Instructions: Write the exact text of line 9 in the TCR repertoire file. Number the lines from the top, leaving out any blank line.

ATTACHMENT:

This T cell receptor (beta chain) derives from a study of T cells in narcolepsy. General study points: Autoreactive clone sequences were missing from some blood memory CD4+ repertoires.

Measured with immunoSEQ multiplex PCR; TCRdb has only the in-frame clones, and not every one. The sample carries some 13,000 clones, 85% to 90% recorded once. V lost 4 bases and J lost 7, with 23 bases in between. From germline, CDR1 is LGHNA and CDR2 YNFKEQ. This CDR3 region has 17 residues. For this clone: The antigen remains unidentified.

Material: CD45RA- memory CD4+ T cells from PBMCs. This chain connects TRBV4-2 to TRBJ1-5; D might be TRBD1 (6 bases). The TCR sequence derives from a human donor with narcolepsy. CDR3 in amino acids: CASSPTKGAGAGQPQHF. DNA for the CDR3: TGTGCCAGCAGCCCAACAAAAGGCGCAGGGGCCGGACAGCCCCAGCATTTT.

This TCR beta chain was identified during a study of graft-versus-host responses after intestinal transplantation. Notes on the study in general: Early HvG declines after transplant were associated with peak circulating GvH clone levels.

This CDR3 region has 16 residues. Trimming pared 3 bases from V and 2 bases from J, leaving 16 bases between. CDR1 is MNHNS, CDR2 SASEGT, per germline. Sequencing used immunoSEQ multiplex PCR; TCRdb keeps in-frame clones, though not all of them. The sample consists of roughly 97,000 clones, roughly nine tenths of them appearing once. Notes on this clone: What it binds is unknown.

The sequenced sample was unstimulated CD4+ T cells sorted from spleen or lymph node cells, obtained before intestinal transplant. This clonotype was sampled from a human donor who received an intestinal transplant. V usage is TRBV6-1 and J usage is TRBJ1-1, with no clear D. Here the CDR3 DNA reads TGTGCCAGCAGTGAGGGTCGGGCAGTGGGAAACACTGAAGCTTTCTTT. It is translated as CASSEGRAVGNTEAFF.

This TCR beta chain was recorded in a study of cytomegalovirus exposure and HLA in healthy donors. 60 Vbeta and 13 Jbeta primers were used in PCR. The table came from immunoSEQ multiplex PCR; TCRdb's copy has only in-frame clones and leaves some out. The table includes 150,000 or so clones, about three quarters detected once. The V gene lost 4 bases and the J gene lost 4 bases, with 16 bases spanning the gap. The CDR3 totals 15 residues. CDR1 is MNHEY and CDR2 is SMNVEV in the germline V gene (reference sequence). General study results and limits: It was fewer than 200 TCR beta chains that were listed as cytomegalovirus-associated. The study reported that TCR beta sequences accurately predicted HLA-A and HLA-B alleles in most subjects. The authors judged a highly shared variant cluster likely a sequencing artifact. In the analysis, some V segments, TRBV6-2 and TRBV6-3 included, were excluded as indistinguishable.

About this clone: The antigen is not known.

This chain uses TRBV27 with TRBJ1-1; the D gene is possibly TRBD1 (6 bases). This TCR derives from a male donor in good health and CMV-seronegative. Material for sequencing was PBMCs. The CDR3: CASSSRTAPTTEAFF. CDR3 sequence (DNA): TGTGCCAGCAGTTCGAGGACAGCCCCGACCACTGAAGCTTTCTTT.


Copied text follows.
This chain uses TRBV27 with TRBJ1-1; the D gene is possibly TRBD1 (6 bases). This TCR derives from a male donor in good health and CMV-seronegative. Material for sequencing was PBMCs. The CDR3: CASSSRTAPTTEAFF. CDR3 sequence (DNA): TGTGCCAGCAGTTCGAGGACAGCCCCGACCACTGAAGCTTTCTTT.